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Alt text

Alternative text (alt text) is used to describe images and adds context in association to the content. The lack of image alt text is one of the most common accessibility errors on the web. We’re all responsible for adding alt text to images, icons, and other visual media, whether it’s in a Word or Google doc, social media post, emails, or website.

What is alt text?

Alt text is a short description of an image for people who use screen readers or other assistive technology, or who have slow internet access. Alt text makes images and their intent perceivable to a wider audience.

When to use alt text

If an image is important enough to be included in your design, alt text is required to go along with it for accessibility. Think of it this way: If an image fails to load, what text makes sense in its place? What does that image represent? What is its specific purpose for being there? Use that for the alt text.

For example, alt text that says “Business owner drinking coffee while sorting receipts” conveys more purpose and emotion than “Woman with papers drinking coffee.”

You don’t need alt text for decorative images that aren’t associated with the content. Just define the image as decorative for developers or leave the alt blank (alt=“”). A screen reader will skip the blank tag.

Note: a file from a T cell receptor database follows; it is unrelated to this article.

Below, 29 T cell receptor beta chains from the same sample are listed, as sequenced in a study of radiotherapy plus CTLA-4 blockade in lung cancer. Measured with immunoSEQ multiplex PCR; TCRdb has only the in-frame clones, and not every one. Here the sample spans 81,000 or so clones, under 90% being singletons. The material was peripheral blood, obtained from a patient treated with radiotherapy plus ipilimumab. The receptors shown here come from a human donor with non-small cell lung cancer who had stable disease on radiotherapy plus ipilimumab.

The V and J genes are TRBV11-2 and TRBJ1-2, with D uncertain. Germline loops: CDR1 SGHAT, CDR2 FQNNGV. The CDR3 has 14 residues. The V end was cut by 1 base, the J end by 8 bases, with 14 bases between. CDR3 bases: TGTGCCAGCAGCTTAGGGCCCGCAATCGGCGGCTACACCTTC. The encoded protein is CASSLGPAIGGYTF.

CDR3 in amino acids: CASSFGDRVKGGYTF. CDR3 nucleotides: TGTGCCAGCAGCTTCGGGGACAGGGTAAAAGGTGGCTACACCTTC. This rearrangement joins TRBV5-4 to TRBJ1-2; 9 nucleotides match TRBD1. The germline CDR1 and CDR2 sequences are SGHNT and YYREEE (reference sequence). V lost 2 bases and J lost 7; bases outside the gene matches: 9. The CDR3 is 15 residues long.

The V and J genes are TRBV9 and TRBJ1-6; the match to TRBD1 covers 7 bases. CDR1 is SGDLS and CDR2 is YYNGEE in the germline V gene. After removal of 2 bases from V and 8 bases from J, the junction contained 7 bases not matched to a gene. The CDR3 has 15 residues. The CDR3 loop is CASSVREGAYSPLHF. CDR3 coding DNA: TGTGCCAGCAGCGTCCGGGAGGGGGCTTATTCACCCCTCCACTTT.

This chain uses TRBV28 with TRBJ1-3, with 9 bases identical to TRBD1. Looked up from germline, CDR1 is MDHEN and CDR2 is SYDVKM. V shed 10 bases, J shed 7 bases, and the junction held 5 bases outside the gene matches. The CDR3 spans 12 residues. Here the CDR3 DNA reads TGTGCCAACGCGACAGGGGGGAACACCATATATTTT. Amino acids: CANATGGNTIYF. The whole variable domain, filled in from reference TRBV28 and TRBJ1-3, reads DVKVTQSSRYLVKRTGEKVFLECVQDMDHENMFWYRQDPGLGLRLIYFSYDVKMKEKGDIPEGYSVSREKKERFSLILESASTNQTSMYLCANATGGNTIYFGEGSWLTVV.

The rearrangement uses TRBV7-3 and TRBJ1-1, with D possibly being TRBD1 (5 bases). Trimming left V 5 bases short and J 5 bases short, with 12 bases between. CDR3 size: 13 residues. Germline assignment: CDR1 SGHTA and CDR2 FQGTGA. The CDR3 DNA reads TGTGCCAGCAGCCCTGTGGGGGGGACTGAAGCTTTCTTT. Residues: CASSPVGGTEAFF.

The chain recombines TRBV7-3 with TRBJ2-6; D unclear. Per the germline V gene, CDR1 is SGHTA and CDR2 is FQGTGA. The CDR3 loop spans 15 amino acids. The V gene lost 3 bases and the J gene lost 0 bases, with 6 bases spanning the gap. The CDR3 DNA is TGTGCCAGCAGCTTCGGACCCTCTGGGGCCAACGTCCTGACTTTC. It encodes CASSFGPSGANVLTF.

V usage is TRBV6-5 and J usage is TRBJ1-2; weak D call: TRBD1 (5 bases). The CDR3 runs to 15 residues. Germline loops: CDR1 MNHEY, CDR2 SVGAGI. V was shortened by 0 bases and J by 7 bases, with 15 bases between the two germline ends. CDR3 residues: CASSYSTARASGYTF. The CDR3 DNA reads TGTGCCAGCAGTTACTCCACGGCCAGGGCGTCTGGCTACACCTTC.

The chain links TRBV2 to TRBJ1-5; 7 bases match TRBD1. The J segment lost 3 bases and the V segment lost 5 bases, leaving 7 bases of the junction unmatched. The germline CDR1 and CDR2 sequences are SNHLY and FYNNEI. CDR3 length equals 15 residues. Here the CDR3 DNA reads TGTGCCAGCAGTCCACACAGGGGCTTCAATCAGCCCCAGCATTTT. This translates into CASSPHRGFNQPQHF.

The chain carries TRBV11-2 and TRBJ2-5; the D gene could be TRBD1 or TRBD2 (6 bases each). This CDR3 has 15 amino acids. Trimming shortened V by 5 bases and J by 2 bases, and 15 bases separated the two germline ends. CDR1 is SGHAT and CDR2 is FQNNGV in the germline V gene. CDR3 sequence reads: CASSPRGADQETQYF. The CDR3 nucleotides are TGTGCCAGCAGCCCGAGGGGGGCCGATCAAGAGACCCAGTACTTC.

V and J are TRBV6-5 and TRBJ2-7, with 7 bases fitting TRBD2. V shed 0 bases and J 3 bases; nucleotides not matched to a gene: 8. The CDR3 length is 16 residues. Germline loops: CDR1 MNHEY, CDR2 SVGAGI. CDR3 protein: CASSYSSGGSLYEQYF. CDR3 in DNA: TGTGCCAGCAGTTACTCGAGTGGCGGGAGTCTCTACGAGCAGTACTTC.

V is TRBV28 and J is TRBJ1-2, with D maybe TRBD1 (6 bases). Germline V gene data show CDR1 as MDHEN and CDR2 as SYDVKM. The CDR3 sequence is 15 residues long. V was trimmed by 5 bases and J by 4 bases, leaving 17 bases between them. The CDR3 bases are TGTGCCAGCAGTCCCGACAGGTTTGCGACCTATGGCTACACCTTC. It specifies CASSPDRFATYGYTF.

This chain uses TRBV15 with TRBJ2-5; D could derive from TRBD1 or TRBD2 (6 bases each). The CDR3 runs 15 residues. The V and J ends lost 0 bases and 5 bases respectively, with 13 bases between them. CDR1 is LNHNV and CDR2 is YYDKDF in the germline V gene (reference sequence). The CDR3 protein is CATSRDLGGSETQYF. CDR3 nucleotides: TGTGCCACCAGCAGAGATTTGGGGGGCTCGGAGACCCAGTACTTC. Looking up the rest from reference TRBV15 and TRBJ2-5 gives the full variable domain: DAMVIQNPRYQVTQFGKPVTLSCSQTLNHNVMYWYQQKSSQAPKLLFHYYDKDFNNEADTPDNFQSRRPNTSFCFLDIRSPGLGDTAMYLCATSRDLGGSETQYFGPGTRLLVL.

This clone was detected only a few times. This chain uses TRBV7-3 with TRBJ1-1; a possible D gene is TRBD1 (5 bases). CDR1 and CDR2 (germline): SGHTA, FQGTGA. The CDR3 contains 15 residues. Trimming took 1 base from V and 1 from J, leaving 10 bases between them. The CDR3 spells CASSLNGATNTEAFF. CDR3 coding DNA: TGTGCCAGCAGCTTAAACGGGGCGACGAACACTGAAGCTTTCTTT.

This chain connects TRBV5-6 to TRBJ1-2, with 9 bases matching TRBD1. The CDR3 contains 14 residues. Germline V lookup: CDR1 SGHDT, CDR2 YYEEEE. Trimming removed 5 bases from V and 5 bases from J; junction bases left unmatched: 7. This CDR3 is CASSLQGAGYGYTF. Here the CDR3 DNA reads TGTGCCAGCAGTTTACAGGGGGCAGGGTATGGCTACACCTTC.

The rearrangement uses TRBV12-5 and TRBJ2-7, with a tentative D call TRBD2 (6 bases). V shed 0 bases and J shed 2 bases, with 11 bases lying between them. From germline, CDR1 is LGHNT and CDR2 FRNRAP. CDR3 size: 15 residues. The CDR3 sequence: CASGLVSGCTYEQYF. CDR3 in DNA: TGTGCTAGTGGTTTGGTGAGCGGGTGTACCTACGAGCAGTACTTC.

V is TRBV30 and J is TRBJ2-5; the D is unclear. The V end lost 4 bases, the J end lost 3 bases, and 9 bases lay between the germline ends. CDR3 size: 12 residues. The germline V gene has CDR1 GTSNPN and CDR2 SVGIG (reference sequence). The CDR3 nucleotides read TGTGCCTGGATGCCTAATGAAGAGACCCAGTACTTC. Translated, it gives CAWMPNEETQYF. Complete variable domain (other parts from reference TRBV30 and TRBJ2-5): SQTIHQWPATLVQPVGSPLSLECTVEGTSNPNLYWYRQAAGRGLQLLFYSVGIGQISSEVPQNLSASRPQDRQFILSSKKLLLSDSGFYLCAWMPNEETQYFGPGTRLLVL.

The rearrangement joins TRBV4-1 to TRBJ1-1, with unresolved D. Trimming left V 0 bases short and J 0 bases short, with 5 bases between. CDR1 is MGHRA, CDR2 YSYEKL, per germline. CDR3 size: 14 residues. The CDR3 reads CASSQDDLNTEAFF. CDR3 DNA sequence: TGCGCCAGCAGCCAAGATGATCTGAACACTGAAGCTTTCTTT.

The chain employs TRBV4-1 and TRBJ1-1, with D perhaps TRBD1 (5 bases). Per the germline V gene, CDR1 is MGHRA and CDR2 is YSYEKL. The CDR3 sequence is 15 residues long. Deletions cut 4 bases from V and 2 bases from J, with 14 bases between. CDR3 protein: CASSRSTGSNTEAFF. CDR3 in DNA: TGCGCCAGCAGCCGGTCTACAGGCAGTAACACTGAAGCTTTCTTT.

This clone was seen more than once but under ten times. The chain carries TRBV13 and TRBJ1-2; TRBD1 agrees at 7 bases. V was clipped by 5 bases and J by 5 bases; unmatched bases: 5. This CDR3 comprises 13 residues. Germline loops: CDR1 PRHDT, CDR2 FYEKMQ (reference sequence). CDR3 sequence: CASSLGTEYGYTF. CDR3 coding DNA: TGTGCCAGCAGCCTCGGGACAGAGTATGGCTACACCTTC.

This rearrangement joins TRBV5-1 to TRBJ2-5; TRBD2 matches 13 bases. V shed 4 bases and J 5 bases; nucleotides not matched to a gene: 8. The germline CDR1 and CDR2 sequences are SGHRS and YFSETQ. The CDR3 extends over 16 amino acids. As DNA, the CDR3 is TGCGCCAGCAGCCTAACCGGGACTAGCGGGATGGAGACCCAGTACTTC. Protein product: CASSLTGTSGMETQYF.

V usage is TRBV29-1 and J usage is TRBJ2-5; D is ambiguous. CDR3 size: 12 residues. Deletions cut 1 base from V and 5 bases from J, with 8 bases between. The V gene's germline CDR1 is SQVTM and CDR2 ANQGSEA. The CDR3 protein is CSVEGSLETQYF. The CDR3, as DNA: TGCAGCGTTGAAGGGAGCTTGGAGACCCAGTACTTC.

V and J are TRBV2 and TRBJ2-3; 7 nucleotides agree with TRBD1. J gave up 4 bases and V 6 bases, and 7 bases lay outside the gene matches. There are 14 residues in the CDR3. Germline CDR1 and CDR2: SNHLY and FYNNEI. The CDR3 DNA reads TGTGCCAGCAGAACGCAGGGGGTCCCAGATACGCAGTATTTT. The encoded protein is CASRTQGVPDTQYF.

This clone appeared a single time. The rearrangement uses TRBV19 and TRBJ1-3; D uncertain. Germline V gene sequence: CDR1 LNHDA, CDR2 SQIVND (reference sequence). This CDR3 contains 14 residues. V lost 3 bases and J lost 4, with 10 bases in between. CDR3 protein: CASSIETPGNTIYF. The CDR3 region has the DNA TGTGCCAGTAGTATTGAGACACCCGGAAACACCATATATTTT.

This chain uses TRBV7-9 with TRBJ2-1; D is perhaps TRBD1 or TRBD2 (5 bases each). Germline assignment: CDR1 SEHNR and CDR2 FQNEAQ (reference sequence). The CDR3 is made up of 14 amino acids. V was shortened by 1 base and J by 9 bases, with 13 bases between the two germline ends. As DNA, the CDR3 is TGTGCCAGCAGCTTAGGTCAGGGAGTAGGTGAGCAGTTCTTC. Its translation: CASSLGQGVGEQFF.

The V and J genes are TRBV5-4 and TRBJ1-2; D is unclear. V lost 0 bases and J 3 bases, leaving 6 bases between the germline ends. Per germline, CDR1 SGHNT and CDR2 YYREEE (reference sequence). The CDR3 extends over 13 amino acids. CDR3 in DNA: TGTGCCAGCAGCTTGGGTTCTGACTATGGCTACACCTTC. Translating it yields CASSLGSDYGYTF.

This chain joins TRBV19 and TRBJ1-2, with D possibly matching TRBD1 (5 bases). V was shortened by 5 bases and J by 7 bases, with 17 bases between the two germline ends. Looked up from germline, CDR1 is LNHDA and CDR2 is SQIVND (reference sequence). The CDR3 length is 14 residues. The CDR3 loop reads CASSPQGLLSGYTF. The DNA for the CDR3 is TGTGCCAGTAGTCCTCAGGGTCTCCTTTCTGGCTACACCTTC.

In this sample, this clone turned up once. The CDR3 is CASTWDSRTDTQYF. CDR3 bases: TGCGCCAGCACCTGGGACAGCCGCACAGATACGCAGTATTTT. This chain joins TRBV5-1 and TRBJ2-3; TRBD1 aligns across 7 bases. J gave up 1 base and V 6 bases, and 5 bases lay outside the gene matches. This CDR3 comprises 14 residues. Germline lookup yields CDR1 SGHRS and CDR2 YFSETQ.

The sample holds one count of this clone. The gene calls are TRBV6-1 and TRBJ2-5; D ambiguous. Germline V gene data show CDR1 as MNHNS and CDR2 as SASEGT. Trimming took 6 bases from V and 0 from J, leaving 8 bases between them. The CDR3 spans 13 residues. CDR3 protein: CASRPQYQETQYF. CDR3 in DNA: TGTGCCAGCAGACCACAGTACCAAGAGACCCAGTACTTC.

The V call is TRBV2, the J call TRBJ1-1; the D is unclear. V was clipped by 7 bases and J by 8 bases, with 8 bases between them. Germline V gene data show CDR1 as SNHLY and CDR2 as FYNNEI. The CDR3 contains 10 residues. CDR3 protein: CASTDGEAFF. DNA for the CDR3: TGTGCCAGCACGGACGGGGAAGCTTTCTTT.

Captions are an alternative way to provide an image description. Captions are useful for everyone, can be reviewed by approvers, and can be easily translated if you’re using the same content across multiple countries.

Be clear and concise so readers can visualize the content without seeing it.

Don’t be too minimal or too complex.

If the image has text, include that in the alt text.

Don’t include “picture of” or “image of.” This is already assumed. The screen reader will tell you it’s a graphic, so you don’t need to mention it unless it’s an important thing to note.

If the image represents an action, describe it.

Don’t stuff alt text with keywords—it can be seen as spam. But more importantly, it’s not kind for people who use screen readers.

Make sure buttons have alt text that describes their function, such as “select” or “explore now”

Don’t neglect metadata and alt text for buttons, especially forms.

Start with a capital letter. Screen readers will emphasize it more, which may help separate it from the rest of the text.

If color is important for context or content, include it. Otherwise, just mention it in the body of the content.

Keep below 125 characters, the standard cutoff for most screen readers

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